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Appendix A. Proposal Review Guide Effective data analytic thinking should allow you to assess potential data mining projects systematically. The material in this book should give you the necessary background to assess proposed data mining projects, and to uncover potential flaws in proposals. This skill can be applied both as a self-assessment for your own proposals and as an aid in evaluating proposals from internal data science teams or external consultants. What follows contains a set of questions that one should have in mind when considering a data mining project. The questions are framed by the data mining process discussed in detail in Chapter 2, and used as a conceptual framework throughout the book. After reading this book, you should be able to apply these conceptually to a new business problem. The list that follows is not meant to be exhaustive (in general, the book isn’t meant to be exhaustive). However, the list contains a selection of some of the most important questions to ask. Throughout the book we have concentrated on data science projects where the focus is to mine some regularities, patterns, or models from the data. The proposal review guide reflects this. There may be data science projects in an organization where these regularities are not so explicitly defined. For example, many data visualization projects initially do not have crisply defined objectives for modeling. Nevertheless, the data mining process can help to structure data-analytic thinking about such projects — they simply resemble unsupervised data mining more than supervised data mining.

Business and Data Understanding What exactly is the business problem to be solved? Is the data science solution formulated appropriately to solve this business problem? NB: sometimes we have to make judicious approximations. What business entity does an instance/example correspond to? Is the problem a supervised or unsupervised problem? If supervised,

Is a target variable defined? If so, is it defined precisely? Think about the values it can take.

Are the attributes defined precisely? Think about the values they can take. For supervised problems: will modeling this target variable actually improve the stated business problem? An important subproblem? If the latter, is the rest of the business problem addressed? Does framing the problem in terms of expected value help to structure the subtasks that need to be solved? If unsupervised, is there an “exploratory data analysis” path well defined? (That is, where is the analysis going?)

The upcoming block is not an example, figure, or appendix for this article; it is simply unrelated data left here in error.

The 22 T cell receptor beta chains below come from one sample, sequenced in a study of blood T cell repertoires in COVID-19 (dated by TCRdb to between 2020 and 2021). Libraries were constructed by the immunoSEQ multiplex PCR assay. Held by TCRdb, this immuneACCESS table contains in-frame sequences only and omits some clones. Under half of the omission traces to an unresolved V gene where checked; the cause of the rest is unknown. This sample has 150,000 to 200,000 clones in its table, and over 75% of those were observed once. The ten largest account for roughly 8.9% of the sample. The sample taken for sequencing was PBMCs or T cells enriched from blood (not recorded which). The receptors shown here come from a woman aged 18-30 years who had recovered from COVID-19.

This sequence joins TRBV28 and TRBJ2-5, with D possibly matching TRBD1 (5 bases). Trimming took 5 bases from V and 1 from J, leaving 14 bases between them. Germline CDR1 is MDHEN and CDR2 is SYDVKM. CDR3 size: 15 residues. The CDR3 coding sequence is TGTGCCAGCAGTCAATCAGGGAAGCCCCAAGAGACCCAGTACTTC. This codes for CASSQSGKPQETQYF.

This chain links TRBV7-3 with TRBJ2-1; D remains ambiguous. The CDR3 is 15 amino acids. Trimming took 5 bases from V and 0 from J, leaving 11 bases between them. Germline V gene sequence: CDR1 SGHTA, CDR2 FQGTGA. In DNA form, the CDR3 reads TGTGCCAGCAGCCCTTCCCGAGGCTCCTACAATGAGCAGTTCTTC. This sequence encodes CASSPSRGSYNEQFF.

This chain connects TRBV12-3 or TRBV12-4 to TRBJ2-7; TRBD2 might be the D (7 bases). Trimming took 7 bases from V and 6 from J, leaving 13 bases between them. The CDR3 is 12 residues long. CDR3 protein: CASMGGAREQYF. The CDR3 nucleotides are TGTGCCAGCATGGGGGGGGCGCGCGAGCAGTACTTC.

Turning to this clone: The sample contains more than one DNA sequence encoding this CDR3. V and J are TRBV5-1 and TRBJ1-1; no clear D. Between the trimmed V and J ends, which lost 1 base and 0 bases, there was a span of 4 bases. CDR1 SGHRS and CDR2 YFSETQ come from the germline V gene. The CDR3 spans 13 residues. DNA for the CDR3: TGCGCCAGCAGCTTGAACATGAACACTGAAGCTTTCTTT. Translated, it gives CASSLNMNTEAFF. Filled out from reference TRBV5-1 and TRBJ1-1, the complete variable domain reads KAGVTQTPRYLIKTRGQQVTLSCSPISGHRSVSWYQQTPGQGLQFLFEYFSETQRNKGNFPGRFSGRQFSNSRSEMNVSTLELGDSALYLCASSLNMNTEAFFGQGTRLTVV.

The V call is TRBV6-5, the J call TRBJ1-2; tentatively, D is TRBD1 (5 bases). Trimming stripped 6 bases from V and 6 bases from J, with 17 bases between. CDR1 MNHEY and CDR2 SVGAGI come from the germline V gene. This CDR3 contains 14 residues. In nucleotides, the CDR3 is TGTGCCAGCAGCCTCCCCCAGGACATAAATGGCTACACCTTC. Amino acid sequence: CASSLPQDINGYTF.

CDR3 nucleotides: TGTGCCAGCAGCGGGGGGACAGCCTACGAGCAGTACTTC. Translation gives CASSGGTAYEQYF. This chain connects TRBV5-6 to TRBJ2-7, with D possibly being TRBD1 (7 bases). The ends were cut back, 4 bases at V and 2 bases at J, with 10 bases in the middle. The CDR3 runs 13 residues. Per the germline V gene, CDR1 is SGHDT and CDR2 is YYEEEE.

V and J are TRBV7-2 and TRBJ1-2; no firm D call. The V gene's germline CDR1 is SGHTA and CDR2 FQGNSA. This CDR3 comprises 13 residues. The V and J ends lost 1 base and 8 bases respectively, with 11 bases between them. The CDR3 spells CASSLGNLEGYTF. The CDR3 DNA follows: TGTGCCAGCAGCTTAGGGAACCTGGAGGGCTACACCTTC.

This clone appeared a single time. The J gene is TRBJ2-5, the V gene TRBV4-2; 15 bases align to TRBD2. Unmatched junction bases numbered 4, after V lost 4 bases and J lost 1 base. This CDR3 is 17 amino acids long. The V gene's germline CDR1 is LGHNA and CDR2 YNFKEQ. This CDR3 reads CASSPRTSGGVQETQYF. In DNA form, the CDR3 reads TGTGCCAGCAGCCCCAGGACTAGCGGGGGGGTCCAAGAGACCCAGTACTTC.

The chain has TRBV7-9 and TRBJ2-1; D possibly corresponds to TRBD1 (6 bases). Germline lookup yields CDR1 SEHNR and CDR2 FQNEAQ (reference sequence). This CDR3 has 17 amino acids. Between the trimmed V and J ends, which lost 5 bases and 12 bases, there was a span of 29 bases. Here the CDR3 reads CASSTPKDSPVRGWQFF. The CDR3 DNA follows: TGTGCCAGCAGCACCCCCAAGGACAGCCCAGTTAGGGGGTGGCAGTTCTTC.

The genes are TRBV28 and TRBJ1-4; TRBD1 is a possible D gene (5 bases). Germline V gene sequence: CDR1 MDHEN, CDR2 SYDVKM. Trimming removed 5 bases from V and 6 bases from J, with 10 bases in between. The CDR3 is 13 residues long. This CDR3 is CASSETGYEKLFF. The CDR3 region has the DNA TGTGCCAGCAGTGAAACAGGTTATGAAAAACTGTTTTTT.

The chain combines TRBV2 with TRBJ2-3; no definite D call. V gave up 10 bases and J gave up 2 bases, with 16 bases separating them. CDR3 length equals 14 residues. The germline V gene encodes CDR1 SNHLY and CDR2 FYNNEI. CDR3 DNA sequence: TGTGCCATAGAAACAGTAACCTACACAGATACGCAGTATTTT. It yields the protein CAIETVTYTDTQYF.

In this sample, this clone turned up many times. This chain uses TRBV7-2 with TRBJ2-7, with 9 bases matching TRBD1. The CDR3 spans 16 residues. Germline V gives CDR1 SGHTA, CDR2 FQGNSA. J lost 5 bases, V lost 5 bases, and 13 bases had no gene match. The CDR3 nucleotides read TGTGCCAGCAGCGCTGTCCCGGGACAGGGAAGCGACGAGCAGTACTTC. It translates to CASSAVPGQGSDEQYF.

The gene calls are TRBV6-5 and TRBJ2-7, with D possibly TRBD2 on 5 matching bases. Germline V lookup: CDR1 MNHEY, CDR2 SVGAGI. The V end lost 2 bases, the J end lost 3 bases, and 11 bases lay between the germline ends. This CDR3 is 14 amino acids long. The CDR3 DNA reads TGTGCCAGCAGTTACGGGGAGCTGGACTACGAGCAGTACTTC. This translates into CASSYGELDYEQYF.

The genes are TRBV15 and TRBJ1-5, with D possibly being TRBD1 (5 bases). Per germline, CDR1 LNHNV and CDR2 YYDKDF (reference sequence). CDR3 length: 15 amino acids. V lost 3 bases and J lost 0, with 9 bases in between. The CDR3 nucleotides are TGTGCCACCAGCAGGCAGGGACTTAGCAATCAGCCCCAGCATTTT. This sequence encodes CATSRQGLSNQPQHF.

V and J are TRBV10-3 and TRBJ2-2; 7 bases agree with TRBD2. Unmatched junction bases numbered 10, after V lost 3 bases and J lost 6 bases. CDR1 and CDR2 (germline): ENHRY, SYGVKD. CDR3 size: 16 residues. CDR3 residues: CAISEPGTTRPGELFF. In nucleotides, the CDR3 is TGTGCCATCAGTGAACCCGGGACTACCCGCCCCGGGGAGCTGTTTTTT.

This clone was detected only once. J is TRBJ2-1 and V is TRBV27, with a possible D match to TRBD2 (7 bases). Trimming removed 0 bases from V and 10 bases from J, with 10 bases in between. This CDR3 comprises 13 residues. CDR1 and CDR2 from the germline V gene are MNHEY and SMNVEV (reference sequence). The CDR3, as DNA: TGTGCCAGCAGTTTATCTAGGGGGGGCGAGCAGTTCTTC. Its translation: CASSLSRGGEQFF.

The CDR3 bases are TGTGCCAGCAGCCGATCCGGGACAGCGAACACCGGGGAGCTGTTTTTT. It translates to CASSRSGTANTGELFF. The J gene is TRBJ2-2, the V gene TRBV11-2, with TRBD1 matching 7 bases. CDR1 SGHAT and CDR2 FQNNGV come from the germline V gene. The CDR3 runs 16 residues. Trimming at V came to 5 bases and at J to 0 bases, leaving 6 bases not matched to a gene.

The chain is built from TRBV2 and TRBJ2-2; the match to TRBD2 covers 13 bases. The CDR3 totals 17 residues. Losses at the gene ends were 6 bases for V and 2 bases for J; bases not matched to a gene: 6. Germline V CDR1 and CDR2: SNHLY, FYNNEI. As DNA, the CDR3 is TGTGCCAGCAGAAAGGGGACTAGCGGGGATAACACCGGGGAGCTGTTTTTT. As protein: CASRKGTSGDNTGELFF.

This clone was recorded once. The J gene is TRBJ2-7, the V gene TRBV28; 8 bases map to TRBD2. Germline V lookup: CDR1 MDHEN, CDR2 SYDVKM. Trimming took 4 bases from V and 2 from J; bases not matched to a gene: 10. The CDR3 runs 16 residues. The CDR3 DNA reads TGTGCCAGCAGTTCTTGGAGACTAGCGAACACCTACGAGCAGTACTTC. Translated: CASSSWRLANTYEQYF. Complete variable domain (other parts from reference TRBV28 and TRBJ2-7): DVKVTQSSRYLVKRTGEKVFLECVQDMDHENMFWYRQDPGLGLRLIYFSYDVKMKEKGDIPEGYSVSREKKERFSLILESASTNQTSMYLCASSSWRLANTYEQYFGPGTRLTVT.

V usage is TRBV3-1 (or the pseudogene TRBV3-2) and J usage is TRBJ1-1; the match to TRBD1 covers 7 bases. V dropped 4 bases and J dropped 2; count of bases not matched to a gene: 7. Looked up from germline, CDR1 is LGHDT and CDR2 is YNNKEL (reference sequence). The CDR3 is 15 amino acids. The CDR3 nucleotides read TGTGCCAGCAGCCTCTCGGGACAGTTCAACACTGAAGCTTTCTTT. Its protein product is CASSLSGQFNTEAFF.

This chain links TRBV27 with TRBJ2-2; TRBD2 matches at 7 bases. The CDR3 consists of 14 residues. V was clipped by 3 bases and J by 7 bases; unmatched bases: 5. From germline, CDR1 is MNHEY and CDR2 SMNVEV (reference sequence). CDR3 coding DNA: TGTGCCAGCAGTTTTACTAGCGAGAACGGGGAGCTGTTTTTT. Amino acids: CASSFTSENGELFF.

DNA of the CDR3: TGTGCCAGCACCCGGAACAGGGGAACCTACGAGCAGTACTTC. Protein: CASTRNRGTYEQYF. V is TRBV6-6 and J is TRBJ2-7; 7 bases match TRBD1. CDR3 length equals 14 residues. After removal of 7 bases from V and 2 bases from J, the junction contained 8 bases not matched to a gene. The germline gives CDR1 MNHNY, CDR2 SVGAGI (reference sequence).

Data Preparation Will it be practical to get values for attributes and create feature vectors, and put them into a single table? If not, is an alternative data format defined clearly and precisely? Is this taken into account in the later stages of the project? (Many of the later methods/techniques assume the dataset is in feature vector format.) If the modeling will be supervised, is the target variable well defined? Is it clear how to get values for the target variable (for training and testing) and put them into the table? How exactly will the values for the target variable be acquired? Are there any costs involved? If so, are the costs taken into account in the proposal? Are the data being drawn from a population similar to that to which the model will be applied? If there are discrepancies, are any selection biases noted clearly? Is there a plan for how to compensate for them?

Modeling Is the choice of model appropriate for the choice of target variable? Classification, class probability estimation, ranking, regression, clustering, etc. Does the model/modeling technique meet the other requirements of the task? Generalization performance, comprehensibility, speed of learning, speed of application, amount of data required, type of data, missing values? Is the choice of modeling technique compatible with prior knowledge of the problem (e.g., is a linear model being proposed for a definitely nonlinear problem)? Should various models be tried and compared (in evaluation)? For clustering, is there a similarity metric defined? Does it make sense for the business problem?